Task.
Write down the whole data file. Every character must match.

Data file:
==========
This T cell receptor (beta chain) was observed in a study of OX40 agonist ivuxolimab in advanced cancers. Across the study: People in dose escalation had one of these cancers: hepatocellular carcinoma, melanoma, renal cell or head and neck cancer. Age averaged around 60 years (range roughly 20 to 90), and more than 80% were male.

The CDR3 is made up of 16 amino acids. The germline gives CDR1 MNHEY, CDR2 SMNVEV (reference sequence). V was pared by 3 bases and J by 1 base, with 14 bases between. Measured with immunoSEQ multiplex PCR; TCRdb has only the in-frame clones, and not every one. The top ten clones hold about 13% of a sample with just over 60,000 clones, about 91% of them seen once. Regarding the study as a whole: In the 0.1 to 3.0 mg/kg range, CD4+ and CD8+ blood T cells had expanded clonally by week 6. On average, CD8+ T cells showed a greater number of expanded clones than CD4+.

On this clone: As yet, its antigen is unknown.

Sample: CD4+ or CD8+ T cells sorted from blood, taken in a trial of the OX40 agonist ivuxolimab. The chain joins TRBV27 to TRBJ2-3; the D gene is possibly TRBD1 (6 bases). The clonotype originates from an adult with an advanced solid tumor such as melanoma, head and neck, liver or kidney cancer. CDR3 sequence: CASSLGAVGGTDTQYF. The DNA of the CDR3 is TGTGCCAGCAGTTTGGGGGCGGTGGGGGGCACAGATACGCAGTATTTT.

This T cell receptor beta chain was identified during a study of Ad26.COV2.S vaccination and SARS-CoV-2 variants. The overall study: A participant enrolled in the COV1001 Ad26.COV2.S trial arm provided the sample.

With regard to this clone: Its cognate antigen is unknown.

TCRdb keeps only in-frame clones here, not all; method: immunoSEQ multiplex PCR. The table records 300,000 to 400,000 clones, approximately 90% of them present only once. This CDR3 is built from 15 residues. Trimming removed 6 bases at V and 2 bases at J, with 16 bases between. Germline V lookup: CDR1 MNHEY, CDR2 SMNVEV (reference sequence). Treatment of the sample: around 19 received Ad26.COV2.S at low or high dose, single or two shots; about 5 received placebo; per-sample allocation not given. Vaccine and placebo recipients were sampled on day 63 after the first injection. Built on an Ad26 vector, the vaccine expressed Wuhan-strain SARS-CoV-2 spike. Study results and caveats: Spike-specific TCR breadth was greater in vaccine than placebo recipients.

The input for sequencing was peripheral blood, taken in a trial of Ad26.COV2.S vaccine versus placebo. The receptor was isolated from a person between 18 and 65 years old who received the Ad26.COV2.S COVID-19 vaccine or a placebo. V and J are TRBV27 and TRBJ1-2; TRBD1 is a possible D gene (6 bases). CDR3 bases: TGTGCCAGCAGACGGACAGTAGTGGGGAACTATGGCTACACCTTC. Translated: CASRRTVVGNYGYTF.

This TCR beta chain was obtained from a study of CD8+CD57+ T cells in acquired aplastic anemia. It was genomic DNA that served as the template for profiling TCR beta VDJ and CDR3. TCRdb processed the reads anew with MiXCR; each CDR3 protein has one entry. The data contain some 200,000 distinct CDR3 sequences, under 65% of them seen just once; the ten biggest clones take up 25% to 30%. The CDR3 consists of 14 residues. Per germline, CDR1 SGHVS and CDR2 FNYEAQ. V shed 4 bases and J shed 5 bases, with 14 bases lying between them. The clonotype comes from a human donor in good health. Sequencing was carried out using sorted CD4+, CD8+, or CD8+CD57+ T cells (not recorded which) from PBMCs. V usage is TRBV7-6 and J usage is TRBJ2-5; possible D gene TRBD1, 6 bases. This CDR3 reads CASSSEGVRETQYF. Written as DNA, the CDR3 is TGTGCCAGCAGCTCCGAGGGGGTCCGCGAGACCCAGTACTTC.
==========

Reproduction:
This T cell receptor (beta chain) was observed in a study of OX40 agonist ivuxolimab in advanced cancers. Across the study: People in dose escalation had one of these cancers: hepatocellular carcinoma, melanoma, renal cell or head and neck cancer. Age averaged around 60 years (range roughly 20 to 90), and more than 80% were male.

The CDR3 is made up of 16 amino acids. The germline gives CDR1 MNHEY, CDR2 SMNVEV (reference sequence). V was pared by 3 bases and J by 1 base, with 14 bases between. Measured with immunoSEQ multiplex PCR; TCRdb has only the in-frame clones, and not every one. The top ten clones hold about 13% of a sample with just over 60,000 clones, about 91% of them seen once. Regarding the study as a whole: In the 0.1 to 3.0 mg/kg range, CD4+ and CD8+ blood T cells had expanded clonally by week 6. On average, CD8+ T cells showed a greater number of expanded clones than CD4+.

On this clone: As yet, its antigen is unknown.

Sample: CD4+ or CD8+ T cells sorted from blood, taken in a trial of the OX40 agonist ivuxolimab. The chain joins TRBV27 to TRBJ2-3; the D gene is possibly TRBD1 (6 bases). The clonotype originates from an adult with an advanced solid tumor such as melanoma, head and neck, liver or kidney cancer. CDR3 sequence: CASSLGAVGGTDTQYF. The DNA of the CDR3 is TGTGCCAGCAGTTTGGGGGCGGTGGGGGGCACAGATACGCAGTATTTT.

This T cell receptor beta chain was identified during a study of Ad26.COV2.S vaccination and SARS-CoV-2 variants. The overall study: A participant enrolled in the COV1001 Ad26.COV2.S trial arm provided the sample.

With regard to this clone: Its cognate antigen is unknown.

TCRdb keeps only in-frame clones here, not all; method: immunoSEQ multiplex PCR. The table records 300,000 to 400,000 clones, approximately 90% of them present only once. This CDR3 is built from 15 residues. Trimming removed 6 bases at V and 2 bases at J, with 16 bases between. Germline V lookup: CDR1 MNHEY, CDR2 SMNVEV (reference sequence). Treatment of the sample: around 19 received Ad26.COV2.S at low or high dose, single or two shots; about 5 received placebo; per-sample allocation not given. Vaccine and placebo recipients were sampled on day 63 after the first injection. Built on an Ad26 vector, the vaccine expressed Wuhan-strain SARS-CoV-2 spike. Study results and caveats: Spike-specific TCR breadth was greater in vaccine than placebo recipients.

The input for sequencing was peripheral blood, taken in a trial of Ad26.COV2.S vaccine versus placebo. The receptor was isolated from a person between 18 and 65 years old who received the Ad26.COV2.S COVID-19 vaccine or a placebo. V and J are TRBV27 and TRBJ1-2; TRBD1 is a possible D gene (6 bases). CDR3 bases: TGTGCCAGCAGACGGACAGTAGTGGGGAACTATGGCTACACCTTC. Translated: CASRRTVVGNYGYTF.

This TCR beta chain was obtained from a study of CD8+CD57+ T cells in acquired aplastic anemia. It was genomic DNA that served as the template for profiling TCR beta VDJ and CDR3. TCRdb processed the reads anew with MiXCR; each CDR3 protein has one entry. The data contain some 200,000 distinct CDR3 sequences, under 65% of them seen just once; the ten biggest clones take up 25% to 30%. The CDR3 consists of 14 residues. Per germline, CDR1 SGHVS and CDR2 FNYEAQ. V shed 4 bases and J shed 5 bases, with 14 bases lying between them. The clonotype comes from a human donor in good health. Sequencing was carried out using sorted CD4+, CD8+, or CD8+CD57+ T cells (not recorded which) from PBMCs. V usage is TRBV7-6 and J usage is TRBJ2-5; possible D gene TRBD1, 6 bases. This CDR3 reads CASSSEGVRETQYF. Written as DNA, the CDR3 is TGTGCCAGCAGCTCCGAGGGGGTCCGCGAGACCCAGTACTTC.